It’s crazy how something as cheap as a plastic lawn chair will appear new for decades. As long as it doesn’t break, we’re grateful for its durability. The problem comes when we have to throw away our plastic objects: old plastic toys, kitchen gadgets and old shampoo bottles. Once plastic gets released into nature, it never quite fades from memory, as we wish it would. That plastic chair could still remain intact thousands of years from now.
That’s because plastic doesn’t biodegrade like organic material. Apart from a few rare findings of organisms that can break down select types of plastic, most plastic keeps its molecular form indefinitely. And while some plastics degrade into smaller and smaller particles in sunlight, others like polypropylene (number five plastic) can stay intact for millennia.
Not to mention, we throw away a huge volume of plastic. By 2050, the total volume of plastic in the ocean will surpass that of fish. And plastic in the environment serves no nutritional purpose, yet it organisms often mistake it for food. Scientists estimate that by 2050, 99 percent of seabirds will have ingested plastic. Yet, researchers still don’t fully understand its biological impacts.
One thing scientists do know is that humans consume microplastics, too. A recent study found that humans consume roughly 50,000 particles of plastic per year and inhale a similar amount. That means roughly 100,000 particles of plastic enter our bodies each year.
These alarming facts should make us think twice about the longevity of plastic. In spite of plastic’s low cost and abundance, we can’t dismiss it as easily as organic waste, precisely because it’s not going away any time soon.
The word “biodegradable” describes any material that living things such as microbes, fungi and bacteria can decompose. For instance, paper and food scraps made of organic matter quickly decompose in nature. However, materials such as glass may break into smaller pieces, but their molecular composition does not change. This means they are “non-biodegradable.”
Many plastics are classified as non-biodegradable. For instance, plastics made with propylene (number five plastic), are linked monomers connected by strong carbon-carbon bonds. Organisms don’t have the capability to break down these strong bonds.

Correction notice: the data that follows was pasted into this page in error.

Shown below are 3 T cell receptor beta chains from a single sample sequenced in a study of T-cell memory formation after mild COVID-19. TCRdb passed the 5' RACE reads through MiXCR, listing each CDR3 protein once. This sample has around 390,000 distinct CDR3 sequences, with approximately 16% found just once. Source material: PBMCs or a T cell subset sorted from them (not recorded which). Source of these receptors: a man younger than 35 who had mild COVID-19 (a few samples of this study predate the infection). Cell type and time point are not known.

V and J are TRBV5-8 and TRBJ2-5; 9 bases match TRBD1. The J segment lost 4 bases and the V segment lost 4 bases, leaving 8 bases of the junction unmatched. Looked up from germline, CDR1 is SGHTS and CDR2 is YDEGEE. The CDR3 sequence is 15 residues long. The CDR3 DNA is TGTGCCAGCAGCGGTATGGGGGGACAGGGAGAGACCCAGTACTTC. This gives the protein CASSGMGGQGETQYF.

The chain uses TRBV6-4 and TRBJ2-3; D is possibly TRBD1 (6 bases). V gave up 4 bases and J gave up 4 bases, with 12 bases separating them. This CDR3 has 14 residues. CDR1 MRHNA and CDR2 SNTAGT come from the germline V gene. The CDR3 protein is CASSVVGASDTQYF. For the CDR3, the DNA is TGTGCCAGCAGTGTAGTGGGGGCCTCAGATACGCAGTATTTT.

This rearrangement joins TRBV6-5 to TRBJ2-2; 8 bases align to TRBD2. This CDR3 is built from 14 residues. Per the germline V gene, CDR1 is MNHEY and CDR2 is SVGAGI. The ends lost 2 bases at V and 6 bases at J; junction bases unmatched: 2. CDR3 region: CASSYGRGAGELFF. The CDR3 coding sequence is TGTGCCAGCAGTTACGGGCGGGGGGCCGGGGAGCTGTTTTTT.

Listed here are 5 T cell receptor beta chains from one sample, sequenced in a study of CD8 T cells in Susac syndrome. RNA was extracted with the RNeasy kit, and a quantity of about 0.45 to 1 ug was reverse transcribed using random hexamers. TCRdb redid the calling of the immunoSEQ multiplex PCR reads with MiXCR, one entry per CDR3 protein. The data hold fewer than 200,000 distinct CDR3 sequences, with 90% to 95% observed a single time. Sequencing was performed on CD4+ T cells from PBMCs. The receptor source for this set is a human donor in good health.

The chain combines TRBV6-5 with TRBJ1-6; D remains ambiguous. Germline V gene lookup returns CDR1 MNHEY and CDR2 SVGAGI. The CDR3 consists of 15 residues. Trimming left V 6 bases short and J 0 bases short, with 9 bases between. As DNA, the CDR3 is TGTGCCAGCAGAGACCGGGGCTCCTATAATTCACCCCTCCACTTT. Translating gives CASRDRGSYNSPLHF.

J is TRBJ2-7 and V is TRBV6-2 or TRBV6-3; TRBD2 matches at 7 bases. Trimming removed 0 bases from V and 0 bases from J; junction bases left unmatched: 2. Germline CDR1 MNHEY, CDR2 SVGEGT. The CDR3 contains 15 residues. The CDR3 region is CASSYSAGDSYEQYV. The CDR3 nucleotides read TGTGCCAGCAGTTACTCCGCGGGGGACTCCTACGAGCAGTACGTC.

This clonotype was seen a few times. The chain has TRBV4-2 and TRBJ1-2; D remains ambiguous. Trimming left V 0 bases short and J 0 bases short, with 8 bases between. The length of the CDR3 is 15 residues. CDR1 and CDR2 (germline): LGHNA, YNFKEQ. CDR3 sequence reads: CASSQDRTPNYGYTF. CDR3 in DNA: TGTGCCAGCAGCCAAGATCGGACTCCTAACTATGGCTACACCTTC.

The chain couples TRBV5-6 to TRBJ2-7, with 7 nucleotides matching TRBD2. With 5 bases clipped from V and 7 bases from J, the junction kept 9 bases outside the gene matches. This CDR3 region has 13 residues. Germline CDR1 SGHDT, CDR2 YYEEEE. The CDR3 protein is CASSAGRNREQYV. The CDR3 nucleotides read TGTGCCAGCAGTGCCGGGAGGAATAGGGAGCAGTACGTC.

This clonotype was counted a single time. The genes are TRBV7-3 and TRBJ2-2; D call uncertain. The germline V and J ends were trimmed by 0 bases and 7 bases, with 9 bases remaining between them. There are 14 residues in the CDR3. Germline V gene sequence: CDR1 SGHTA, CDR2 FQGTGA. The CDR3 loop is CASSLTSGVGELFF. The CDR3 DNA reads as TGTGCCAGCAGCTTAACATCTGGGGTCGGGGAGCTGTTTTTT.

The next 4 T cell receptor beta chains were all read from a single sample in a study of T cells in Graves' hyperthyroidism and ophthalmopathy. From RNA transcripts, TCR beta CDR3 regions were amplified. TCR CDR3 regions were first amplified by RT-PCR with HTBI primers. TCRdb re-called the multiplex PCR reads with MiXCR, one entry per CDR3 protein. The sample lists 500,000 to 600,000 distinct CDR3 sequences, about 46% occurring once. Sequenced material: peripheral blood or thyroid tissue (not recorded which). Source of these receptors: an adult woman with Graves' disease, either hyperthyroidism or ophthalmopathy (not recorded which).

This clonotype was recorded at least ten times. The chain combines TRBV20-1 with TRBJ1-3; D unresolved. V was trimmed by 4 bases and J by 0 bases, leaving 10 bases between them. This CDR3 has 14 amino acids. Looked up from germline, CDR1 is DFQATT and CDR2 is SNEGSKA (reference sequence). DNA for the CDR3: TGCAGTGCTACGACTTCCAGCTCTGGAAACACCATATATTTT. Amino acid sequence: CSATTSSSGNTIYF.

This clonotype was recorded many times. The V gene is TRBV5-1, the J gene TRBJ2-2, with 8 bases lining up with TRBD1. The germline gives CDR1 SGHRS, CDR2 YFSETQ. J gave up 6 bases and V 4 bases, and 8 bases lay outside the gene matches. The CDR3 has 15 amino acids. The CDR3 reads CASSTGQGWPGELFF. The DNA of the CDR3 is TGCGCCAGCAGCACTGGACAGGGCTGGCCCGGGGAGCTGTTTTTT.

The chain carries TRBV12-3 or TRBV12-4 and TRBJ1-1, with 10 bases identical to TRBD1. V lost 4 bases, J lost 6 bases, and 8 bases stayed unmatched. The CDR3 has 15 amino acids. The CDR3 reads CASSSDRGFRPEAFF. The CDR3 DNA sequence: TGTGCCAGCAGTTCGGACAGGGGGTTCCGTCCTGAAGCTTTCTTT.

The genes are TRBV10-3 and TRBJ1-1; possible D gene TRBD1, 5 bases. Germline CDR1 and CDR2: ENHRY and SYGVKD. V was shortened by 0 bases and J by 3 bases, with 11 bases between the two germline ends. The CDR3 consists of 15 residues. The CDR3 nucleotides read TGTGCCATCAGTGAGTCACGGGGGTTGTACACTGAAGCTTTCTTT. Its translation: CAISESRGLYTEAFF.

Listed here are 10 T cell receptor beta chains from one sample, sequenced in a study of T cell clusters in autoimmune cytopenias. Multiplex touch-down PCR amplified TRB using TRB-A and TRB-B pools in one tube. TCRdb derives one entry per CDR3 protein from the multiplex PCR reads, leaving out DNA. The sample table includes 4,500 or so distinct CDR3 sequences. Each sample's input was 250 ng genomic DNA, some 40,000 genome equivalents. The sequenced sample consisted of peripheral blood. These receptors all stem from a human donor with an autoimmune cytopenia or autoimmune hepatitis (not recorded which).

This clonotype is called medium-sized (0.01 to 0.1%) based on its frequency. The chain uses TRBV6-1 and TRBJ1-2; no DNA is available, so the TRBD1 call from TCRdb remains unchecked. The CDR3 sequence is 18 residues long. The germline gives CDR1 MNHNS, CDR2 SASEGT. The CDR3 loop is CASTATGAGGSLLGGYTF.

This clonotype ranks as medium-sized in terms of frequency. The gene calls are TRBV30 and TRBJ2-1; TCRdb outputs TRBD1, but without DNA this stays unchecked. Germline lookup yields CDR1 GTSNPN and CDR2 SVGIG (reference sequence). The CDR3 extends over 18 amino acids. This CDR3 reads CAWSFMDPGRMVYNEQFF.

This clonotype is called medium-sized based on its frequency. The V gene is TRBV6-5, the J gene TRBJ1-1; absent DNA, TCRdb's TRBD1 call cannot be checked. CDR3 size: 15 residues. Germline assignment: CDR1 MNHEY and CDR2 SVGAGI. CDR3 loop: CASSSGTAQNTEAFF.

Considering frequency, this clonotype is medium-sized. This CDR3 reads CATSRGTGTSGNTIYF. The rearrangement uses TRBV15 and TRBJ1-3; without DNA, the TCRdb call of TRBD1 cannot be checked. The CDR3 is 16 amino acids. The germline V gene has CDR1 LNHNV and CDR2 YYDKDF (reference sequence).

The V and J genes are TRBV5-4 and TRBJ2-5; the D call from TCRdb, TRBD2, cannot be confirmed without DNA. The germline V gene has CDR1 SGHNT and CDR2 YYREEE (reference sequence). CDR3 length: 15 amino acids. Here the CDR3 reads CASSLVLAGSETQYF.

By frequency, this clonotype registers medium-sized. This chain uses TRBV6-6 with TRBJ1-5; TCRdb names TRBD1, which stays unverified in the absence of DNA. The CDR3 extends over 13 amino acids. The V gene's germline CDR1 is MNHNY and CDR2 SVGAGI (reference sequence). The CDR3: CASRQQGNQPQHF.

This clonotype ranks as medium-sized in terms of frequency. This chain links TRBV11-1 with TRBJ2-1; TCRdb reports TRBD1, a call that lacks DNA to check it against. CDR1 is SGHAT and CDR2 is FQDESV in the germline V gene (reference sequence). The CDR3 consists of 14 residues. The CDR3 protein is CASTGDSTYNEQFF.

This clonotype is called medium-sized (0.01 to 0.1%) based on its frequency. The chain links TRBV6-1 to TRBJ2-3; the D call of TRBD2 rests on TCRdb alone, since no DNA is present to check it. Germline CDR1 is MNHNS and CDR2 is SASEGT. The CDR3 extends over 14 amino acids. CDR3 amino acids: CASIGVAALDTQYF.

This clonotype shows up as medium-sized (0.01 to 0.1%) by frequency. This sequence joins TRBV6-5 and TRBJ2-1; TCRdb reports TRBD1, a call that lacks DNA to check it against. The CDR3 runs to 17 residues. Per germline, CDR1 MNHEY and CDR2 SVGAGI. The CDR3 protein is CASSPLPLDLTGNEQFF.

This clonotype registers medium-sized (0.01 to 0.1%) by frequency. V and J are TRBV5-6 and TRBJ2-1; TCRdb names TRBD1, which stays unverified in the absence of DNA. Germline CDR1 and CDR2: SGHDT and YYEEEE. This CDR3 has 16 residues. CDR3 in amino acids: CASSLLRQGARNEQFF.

Each type of plastic is made of different molecular compounds. The plastic numbering classification system labels the most common plastics with the numbers one through six. Number seven is reserved for miscellaneous types of plastic, including biodegradable plastic.
Recently, scientists have identified several organisms that can digest certain types of plastic. For example, fungi found in the coastal mangrove forests of India are capable of digesting polyethylene (PE), which is used in numbers one, two and four type plastic and accounts for sixty-four percent of plastic waste. Another Amazonian fungus can digest polyurethane, which is used for applications as diverse as fake leather, credit card machine rollers, shoe soles and bedding material.
So, a few organisms are capable of biologically breaking down specific types of plastic. However, the rate of decomposition in these cases is still quite slow compared to the rate we produce plastic.
One of the ways that plastic breaks down in nature is by a process called photodegradation. Plastic hit by the sun’s UV rays gets broken into particles the size of one molecule. Though these plastic particles are incredibly small, their chemical compound makeup remains intact.
Microplastics pose risks to wildlife. In marine environments like the oceans, where large gyres of plastic waste have accumulated, microplastics attract toxins to their surface. These toxins can harm organisms at the bottom of the food chain, like zooplankton, when they ingest plastic particles.
A variety of biodegradable and compostable plastics are now being manufactured and marketed as bioplastic. Yet, these plastics require special facilities capable of providing the right conditions to break them into natural compounds. In the absence of these processing facilities, bioplastic remains intact for long periods, much like regular plastic. It can also emit methane, a potent greenhouse gas that contributes to climate change.
Many plastics we use are designed to be used just once before throwing them away. This modern day paradox means we design with one of the world’s longest lasting materials to create items used for the shortest amount of time. Take a look at these time frames for familiar plastic objects to dissolve into microplastic dust or soup.
It’s important to remember that no challenge poses a greater risk than a lack of awareness. Share your knowledge and inspire your friends, families and communities to take action on reducing plastic pollution.
You can keep 156 plastic water bottles out of the trash this year with a Stein reusable stainless steel bottle. That’s the average number of plastic water bottles an American throws away each year.
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